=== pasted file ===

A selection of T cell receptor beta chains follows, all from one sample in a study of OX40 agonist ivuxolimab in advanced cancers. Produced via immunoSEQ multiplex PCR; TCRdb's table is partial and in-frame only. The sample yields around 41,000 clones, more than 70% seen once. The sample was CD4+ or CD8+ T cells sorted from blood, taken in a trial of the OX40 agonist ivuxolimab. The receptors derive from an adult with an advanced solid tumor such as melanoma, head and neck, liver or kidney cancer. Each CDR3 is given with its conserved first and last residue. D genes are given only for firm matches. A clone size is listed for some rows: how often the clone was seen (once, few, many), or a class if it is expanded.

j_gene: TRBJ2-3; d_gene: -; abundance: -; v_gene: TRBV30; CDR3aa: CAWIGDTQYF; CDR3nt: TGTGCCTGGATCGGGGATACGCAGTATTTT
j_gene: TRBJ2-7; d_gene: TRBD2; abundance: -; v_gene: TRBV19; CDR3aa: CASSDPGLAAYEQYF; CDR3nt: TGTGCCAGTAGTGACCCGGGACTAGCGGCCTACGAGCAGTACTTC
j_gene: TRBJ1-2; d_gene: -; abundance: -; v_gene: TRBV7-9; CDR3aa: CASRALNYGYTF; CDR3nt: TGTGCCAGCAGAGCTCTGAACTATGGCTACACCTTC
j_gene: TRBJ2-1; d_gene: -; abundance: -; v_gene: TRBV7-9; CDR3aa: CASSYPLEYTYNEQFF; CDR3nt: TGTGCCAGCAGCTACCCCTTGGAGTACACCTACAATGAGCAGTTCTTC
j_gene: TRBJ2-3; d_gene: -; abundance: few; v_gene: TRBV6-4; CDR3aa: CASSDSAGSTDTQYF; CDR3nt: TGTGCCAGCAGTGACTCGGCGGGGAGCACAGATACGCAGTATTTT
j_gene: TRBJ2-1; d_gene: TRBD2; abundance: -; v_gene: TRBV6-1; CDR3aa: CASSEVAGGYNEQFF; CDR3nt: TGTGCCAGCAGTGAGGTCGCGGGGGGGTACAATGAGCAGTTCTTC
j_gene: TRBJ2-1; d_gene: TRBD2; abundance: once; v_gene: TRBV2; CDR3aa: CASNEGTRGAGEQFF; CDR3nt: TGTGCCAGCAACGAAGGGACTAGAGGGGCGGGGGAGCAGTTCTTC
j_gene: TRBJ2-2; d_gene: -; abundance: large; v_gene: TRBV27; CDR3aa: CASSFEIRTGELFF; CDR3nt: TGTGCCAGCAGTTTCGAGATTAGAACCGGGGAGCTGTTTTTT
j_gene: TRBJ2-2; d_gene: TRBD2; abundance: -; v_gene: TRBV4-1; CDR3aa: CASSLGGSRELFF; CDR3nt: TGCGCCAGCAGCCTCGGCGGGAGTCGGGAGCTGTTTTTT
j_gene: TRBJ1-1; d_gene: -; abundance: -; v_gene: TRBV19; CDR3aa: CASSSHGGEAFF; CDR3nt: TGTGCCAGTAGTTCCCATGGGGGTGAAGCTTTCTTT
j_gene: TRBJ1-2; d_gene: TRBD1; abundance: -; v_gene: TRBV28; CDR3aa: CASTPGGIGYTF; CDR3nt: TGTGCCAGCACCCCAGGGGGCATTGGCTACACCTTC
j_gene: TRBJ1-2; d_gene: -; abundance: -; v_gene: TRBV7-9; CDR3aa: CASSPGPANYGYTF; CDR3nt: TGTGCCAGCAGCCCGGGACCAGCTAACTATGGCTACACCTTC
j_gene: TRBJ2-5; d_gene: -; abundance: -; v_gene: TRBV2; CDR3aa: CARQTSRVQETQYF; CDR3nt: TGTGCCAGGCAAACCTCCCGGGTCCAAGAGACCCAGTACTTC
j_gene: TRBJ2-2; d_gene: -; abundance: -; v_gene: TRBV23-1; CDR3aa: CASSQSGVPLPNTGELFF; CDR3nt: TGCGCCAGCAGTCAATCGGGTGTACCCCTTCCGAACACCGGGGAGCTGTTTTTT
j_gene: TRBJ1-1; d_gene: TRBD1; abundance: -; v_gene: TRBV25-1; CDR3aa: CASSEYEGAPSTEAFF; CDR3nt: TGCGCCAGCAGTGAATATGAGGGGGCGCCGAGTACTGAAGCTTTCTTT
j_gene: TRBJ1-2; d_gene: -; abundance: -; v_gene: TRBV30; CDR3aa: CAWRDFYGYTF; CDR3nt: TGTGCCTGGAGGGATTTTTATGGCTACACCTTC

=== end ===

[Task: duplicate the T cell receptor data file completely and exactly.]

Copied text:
A selection of T cell receptor beta chains follows, all from one sample in a study of OX40 agonist ivuxolimab in advanced cancers. Produced via immunoSEQ multiplex PCR; TCRdb's table is partial and in-frame only. The sample yields around 41,000 clones, more than 70% seen once. The sample was CD4+ or CD8+ T cells sorted from blood, taken in a trial of the OX40 agonist ivuxolimab. The receptors derive from an adult with an advanced solid tumor such as melanoma, head and neck, liver or kidney cancer. Each CDR3 is given with its conserved first and last residue. D genes are given only for firm matches. A clone size is listed for some rows: how often the clone was seen (once, few, many), or a class if it is expanded.

j_gene: TRBJ2-3; d_gene: -; abundance: -; v_gene: TRBV30; CDR3aa: CAWIGDTQYF; CDR3nt: TGTGCCTGGATCGGGGATACGCAGTATTTT
j_gene: TRBJ2-7; d_gene: TRBD2; abundance: -; v_gene: TRBV19; CDR3aa: CASSDPGLAAYEQYF; CDR3nt: TGTGCCAGTAGTGACCCGGGACTAGCGGCCTACGAGCAGTACTTC
j_gene: TRBJ1-2; d_gene: -; abundance: -; v_gene: TRBV7-9; CDR3aa: CASRALNYGYTF; CDR3nt: TGTGCCAGCAGAGCTCTGAACTATGGCTACACCTTC
j_gene: TRBJ2-1; d_gene: -; abundance: -; v_gene: TRBV7-9; CDR3aa: CASSYPLEYTYNEQFF; CDR3nt: TGTGCCAGCAGCTACCCCTTGGAGTACACCTACAATGAGCAGTTCTTC
j_gene: TRBJ2-3; d_gene: -; abundance: few; v_gene: TRBV6-4; CDR3aa: CASSDSAGSTDTQYF; CDR3nt: TGTGCCAGCAGTGACTCGGCGGGGAGCACAGATACGCAGTATTTT
j_gene: TRBJ2-1; d_gene: TRBD2; abundance: -; v_gene: TRBV6-1; CDR3aa: CASSEVAGGYNEQFF; CDR3nt: TGTGCCAGCAGTGAGGTCGCGGGGGGGTACAATGAGCAGTTCTTC
j_gene: TRBJ2-1; d_gene: TRBD2; abundance: once; v_gene: TRBV2; CDR3aa: CASNEGTRGAGEQFF; CDR3nt: TGTGCCAGCAACGAAGGGACTAGAGGGGCGGGGGAGCAGTTCTTC
j_gene: TRBJ2-2; d_gene: -; abundance: large; v_gene: TRBV27; CDR3aa: CASSFEIRTGELFF; CDR3nt: TGTGCCAGCAGTTTCGAGATTAGAACCGGGGAGCTGTTTTTT
j_gene: TRBJ2-2; d_gene: TRBD2; abundance: -; v_gene: TRBV4-1; CDR3aa: CASSLGGSRELFF; CDR3nt: TGCGCCAGCAGCCTCGGCGGGAGTCGGGAGCTGTTTTTT
j_gene: TRBJ1-1; d_gene: -; abundance: -; v_gene: TRBV19; CDR3aa: CASSSHGGEAFF; CDR3nt: TGTGCCAGTAGTTCCCATGGGGGTGAAGCTTTCTTT
j_gene: TRBJ1-2; d_gene: TRBD1; abundance: -; v_gene: TRBV28; CDR3aa: CASTPGGIGYTF; CDR3nt: TGTGCCAGCACCCCAGGGGGCATTGGCTACACCTTC
j_gene: TRBJ1-2; d_gene: -; abundance: -; v_gene: TRBV7-9; CDR3aa: CASSPGPANYGYTF; CDR3nt: TGTGCCAGCAGCCCGGGACCAGCTAACTATGGCTACACCTTC
j_gene: TRBJ2-5; d_gene: -; abundance: -; v_gene: TRBV2; CDR3aa: CARQTSRVQETQYF; CDR3nt: TGTGCCAGGCAAACCTCCCGGGTCCAAGAGACCCAGTACTTC
j_gene: TRBJ2-2; d_gene: -; abundance: -; v_gene: TRBV23-1; CDR3aa: CASSQSGVPLPNTGELFF; CDR3nt: TGCGCCAGCAGTCAATCGGGTGTACCCCTTCCGAACACCGGGGAGCTGTTTTTT
j_gene: TRBJ1-1; d_gene: TRBD1; abundance: -; v_gene: TRBV25-1; CDR3aa: CASSEYEGAPSTEAFF; CDR3nt: TGCGCCAGCAGTGAATATGAGGGGGCGCCGAGTACTGAAGCTTTCTTT
j_gene: TRBJ1-2; d_gene: -; abundance: -; v_gene: TRBV30; CDR3aa: CAWRDFYGYTF; CDR3nt: TGTGCCTGGAGGGATTTTTATGGCTACACCTTC